Herod Agrippa I | Index


What an amazing story, the life of Herod Agrippa I. He goes down in secular history as a man who was given over to lavish spending and owing many debtors. He no doubt had impressive gifts, so much so that even the Caesars respected him and in Judea the Pharisees respected him and treated him as a Hasmonean ruler rather than an Edomite, but his heart was given over continually to vain things.

In Biblical history he is remembered as the violent persecutor of the early church, the one who slew James, and imprisoned Peter (Acts 12:1-4). Later, the Bible says, at Caesarea during a speech and receiving glory from men, he died being "eaten of worms" (Acts 12:23), in 44 A.D.

King Agrippa I was known for his many debts and yet his greatest debt was the one that he owed for his own sin, which he could never repay except by the blood of Jesus. His only hope was that he would have trusted in the hope of Israel and not in the false security of the young emperors and the Roman Empire. He borrowed and spent so much money to impress his royal friends, Claudius, Drusus, and later Caligula, but all the honor and power that each of them could give in return could never compare with the beautiful gift that the men whom he persecuted in Judea, James and Peter, were able to impart by the Holy Spirit which indwelled them.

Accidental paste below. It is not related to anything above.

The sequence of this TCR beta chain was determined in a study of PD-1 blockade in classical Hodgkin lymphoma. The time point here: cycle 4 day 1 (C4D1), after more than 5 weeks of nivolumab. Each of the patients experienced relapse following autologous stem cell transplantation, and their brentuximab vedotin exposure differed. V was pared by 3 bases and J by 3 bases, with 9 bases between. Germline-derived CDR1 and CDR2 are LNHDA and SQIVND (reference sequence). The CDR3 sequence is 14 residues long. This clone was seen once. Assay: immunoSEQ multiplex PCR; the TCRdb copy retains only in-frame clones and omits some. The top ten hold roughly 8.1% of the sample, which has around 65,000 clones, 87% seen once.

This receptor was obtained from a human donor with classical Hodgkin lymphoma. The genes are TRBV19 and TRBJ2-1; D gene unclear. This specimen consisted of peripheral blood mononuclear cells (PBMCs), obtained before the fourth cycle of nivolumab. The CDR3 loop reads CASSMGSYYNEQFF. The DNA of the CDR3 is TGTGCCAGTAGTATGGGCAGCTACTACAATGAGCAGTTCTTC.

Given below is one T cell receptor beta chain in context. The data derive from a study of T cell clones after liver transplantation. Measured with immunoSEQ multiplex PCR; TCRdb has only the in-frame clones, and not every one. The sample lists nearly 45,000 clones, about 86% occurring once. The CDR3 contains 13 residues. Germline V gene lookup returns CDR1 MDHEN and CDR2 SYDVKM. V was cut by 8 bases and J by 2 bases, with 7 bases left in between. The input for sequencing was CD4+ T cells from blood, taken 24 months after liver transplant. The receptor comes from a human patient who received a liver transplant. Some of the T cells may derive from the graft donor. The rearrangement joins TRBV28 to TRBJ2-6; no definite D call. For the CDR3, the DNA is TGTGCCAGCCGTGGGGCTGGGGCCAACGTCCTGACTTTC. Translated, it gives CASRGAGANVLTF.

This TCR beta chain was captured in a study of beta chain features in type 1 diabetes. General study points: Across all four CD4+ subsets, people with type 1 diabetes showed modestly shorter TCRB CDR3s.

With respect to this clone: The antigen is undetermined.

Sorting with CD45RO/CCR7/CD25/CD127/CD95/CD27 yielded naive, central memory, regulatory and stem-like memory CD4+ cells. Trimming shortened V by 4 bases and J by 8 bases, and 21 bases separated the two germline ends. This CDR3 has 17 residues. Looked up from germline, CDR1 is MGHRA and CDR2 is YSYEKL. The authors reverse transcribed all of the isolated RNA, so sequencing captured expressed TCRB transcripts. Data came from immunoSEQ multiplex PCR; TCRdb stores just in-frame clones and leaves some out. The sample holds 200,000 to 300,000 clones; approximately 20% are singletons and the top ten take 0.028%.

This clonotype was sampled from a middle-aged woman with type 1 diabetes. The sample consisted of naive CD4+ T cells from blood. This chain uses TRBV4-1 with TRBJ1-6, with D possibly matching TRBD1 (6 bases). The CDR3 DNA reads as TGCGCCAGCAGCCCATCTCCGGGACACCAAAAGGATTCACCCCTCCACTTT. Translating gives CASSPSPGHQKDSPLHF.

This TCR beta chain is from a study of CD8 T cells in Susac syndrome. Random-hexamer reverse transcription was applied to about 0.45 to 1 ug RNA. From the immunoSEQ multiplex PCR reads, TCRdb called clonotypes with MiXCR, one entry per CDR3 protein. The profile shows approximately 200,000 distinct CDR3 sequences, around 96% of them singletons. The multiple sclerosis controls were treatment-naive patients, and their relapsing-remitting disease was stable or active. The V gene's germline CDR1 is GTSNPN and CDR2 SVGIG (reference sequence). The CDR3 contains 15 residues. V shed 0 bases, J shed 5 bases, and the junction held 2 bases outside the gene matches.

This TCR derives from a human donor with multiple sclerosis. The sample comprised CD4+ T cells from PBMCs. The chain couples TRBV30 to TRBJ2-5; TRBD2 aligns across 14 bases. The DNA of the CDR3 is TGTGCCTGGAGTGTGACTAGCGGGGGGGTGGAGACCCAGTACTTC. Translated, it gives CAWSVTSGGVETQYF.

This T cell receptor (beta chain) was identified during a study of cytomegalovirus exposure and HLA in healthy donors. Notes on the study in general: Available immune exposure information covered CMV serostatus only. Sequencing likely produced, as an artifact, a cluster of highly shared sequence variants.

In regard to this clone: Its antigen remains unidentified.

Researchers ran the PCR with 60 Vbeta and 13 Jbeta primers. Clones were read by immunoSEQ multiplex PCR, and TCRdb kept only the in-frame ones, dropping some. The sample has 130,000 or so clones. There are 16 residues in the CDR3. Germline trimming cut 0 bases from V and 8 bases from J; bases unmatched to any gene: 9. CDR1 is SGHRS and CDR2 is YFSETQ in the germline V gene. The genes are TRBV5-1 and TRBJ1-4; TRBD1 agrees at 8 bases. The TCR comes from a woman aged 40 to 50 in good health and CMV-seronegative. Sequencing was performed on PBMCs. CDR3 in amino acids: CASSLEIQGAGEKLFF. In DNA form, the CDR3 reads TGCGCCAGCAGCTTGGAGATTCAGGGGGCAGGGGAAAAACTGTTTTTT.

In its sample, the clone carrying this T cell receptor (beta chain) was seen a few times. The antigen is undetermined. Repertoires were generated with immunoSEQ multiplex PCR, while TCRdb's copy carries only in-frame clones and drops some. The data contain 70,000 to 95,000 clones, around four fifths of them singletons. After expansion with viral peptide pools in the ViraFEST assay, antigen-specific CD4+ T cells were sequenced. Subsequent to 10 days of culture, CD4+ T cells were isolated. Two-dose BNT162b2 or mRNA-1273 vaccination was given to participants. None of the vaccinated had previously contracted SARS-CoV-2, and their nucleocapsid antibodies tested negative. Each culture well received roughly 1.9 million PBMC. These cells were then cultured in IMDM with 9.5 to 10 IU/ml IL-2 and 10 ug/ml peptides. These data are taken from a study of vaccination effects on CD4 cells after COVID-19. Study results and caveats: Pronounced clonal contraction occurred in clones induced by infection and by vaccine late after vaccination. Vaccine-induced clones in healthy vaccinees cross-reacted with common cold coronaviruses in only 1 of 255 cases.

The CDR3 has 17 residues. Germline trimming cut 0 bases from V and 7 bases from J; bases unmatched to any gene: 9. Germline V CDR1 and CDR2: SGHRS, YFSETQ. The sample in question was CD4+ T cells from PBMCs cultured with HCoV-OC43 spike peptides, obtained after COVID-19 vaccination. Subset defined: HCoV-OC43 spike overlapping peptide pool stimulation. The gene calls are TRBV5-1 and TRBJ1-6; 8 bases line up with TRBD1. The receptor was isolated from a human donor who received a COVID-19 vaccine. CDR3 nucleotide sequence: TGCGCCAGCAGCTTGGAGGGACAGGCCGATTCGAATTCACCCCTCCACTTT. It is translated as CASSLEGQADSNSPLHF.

Few men in the history of the world had experienced the power and wealth of King Herod Agrippa I, yet it was a heavy price that he had to pay to get there. He even betrayed his sisters husband Antipas, who, though he was evil, he went out of his way to help Agrippa when he was desperate, giving him a home and a guaranteed income.

The Bible reveals that "to whom much is given, much is required" and King Herod Agrippa I used his tremendous opportunity for his own selfish gain and worldly prestige.

What a tremendous opportunity we have today, to learn from the Bible the truth that if we "seek first HIS kingdom and HIS righteousness then all things will be added to us."